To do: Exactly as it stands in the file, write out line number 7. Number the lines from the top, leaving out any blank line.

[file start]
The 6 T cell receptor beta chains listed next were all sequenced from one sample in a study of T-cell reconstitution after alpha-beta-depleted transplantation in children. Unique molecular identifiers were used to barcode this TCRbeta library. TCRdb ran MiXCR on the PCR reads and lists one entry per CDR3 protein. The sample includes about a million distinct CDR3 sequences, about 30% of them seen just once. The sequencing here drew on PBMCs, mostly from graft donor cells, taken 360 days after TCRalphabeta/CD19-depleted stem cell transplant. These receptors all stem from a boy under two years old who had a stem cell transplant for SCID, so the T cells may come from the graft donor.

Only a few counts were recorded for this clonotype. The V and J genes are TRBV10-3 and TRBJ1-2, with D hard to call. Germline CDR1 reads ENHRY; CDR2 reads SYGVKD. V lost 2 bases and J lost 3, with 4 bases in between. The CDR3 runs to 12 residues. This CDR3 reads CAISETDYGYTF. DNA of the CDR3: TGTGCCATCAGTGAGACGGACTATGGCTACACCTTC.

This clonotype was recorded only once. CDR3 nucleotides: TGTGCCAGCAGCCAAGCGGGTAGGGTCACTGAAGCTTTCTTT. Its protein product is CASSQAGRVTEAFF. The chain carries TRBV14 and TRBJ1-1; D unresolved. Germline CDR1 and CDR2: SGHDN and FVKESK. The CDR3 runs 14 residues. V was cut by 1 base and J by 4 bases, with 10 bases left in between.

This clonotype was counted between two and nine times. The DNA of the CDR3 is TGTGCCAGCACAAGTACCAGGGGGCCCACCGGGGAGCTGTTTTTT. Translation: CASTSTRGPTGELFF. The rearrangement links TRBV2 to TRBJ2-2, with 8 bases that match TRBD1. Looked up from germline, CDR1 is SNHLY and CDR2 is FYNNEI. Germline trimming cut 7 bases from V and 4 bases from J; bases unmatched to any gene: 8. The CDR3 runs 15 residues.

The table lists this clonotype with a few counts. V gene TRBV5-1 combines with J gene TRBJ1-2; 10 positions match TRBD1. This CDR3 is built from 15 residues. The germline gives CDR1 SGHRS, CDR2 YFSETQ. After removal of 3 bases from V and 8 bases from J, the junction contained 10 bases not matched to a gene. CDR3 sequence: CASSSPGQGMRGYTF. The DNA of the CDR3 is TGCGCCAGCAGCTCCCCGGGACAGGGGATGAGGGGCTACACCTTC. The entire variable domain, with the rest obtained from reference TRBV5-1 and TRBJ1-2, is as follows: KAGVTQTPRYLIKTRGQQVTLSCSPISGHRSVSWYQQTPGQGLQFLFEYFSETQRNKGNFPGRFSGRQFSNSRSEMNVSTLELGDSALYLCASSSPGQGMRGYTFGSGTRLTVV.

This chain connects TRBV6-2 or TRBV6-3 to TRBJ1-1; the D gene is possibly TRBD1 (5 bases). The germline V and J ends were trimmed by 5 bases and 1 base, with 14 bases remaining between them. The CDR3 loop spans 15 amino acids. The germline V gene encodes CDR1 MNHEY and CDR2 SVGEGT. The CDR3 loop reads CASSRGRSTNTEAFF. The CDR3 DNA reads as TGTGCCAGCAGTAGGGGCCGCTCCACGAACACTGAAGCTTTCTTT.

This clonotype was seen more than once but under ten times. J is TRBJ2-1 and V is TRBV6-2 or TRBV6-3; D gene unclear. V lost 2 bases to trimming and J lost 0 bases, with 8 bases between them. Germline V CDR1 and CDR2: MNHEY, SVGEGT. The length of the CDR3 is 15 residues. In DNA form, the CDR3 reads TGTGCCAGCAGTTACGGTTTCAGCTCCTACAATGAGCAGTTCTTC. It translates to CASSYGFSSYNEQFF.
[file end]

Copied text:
This clonotype was seen more than once but under ten times. J is TRBJ2-1 and V is TRBV6-2 or TRBV6-3; D gene unclear. V lost 2 bases to trimming and J lost 0 bases, with 8 bases between them. Germline V CDR1 and CDR2: MNHEY, SVGEGT. The length of the CDR3 is 15 residues. In DNA form, the CDR3 reads TGTGCCAGCAGTTACGGTTTCAGCTCCTACAATGAGCAGTTCTTC. It translates to CASSYGFSSYNEQFF.